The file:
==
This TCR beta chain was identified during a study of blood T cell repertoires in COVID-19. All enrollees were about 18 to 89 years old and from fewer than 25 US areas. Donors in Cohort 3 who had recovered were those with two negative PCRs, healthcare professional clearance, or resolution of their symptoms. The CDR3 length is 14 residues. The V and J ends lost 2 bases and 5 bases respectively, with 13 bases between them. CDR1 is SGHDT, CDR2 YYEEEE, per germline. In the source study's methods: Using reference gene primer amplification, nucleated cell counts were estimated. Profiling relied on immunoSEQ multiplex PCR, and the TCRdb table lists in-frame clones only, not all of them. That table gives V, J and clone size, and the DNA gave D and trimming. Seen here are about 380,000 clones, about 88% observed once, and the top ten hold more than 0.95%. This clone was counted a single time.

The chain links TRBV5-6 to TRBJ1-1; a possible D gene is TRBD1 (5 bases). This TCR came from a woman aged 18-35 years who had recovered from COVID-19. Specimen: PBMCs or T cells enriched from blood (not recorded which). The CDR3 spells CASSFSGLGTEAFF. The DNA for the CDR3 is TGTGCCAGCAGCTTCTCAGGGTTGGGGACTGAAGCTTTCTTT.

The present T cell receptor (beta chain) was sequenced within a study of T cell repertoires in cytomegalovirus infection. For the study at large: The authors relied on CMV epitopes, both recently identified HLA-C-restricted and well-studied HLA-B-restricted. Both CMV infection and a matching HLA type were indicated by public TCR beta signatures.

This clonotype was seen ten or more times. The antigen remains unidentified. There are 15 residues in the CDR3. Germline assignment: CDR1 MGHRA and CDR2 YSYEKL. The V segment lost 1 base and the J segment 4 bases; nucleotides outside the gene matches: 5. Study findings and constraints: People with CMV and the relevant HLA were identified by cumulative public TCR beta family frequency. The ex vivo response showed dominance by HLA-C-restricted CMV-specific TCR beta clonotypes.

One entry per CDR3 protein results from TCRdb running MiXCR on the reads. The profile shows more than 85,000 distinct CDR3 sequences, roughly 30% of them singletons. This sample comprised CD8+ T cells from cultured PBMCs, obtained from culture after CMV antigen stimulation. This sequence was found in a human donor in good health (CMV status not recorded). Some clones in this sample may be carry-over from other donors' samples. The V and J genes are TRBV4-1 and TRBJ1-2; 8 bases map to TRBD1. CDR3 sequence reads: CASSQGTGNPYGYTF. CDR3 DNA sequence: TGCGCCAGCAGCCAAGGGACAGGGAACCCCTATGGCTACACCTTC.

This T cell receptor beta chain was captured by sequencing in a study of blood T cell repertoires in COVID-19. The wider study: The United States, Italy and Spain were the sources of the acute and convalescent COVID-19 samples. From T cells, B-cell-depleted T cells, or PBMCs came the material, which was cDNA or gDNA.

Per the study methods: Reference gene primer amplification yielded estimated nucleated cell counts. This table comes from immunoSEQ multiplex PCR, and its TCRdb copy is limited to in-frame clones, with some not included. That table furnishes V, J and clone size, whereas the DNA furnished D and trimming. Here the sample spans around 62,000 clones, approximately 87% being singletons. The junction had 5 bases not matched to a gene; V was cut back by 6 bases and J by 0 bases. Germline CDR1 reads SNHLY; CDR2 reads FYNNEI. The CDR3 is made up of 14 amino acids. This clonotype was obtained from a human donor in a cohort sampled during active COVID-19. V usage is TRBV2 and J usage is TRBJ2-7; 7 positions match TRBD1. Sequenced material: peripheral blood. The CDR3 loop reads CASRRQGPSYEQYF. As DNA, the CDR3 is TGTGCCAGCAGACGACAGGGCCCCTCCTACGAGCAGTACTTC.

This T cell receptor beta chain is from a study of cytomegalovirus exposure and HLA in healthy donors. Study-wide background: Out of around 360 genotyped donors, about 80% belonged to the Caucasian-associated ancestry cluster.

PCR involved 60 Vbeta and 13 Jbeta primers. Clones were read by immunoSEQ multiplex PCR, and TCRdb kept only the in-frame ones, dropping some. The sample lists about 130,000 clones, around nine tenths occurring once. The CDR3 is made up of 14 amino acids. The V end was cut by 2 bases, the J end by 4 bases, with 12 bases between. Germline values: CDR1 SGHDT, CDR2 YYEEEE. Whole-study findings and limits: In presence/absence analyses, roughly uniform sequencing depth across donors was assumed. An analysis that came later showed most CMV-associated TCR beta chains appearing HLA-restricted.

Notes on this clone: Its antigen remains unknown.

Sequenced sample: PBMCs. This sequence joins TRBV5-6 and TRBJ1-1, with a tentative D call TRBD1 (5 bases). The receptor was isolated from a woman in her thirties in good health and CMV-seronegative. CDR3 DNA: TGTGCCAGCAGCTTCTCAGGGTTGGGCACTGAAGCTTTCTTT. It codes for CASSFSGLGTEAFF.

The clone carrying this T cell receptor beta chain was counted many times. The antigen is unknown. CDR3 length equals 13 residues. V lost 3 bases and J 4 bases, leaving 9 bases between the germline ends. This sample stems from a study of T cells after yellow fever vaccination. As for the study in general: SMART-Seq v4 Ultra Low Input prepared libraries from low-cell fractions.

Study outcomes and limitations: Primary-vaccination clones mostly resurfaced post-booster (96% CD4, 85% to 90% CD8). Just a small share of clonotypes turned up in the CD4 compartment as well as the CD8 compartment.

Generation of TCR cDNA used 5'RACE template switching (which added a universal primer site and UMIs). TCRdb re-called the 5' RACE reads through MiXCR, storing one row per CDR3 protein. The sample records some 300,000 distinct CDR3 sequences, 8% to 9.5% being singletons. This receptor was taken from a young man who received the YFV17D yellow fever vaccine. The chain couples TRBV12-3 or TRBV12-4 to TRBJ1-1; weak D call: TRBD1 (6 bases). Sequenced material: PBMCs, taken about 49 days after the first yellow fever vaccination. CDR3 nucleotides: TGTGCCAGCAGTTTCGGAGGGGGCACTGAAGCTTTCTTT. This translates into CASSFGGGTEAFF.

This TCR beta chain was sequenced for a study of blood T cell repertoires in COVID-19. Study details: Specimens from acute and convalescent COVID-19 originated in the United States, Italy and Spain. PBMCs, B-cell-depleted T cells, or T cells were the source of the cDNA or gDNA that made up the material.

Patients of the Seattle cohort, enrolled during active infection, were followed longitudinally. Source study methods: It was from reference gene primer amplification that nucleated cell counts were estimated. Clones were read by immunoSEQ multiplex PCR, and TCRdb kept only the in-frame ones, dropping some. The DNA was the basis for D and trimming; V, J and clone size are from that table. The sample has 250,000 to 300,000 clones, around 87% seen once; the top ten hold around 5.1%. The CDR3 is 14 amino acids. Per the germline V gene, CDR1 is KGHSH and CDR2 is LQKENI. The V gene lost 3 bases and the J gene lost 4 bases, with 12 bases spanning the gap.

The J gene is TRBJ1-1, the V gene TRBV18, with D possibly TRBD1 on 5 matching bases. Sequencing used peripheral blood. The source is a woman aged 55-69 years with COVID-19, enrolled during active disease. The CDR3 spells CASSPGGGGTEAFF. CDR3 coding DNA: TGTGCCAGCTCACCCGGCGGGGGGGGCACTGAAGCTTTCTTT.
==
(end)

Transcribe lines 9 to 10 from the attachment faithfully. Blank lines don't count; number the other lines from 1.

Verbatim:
PCR involved 60 Vbeta and 13 Jbeta primers. Clones were read by immunoSEQ multiplex PCR, and TCRdb kept only the in-frame ones, dropping some. The sample lists about 130,000 clones, around nine tenths occurring once. The CDR3 is made up of 14 amino acids. The V end was cut by 2 bases, the J end by 4 bases, with 12 bases between. Germline values: CDR1 SGHDT, CDR2 YYEEEE. Whole-study findings and limits: In presence/absence analyses, roughly uniform sequencing depth across donors was assumed. An analysis that came later showed most CMV-associated TCR beta chains appearing HLA-restricted.

Notes on this clone: Its antigen remains unknown.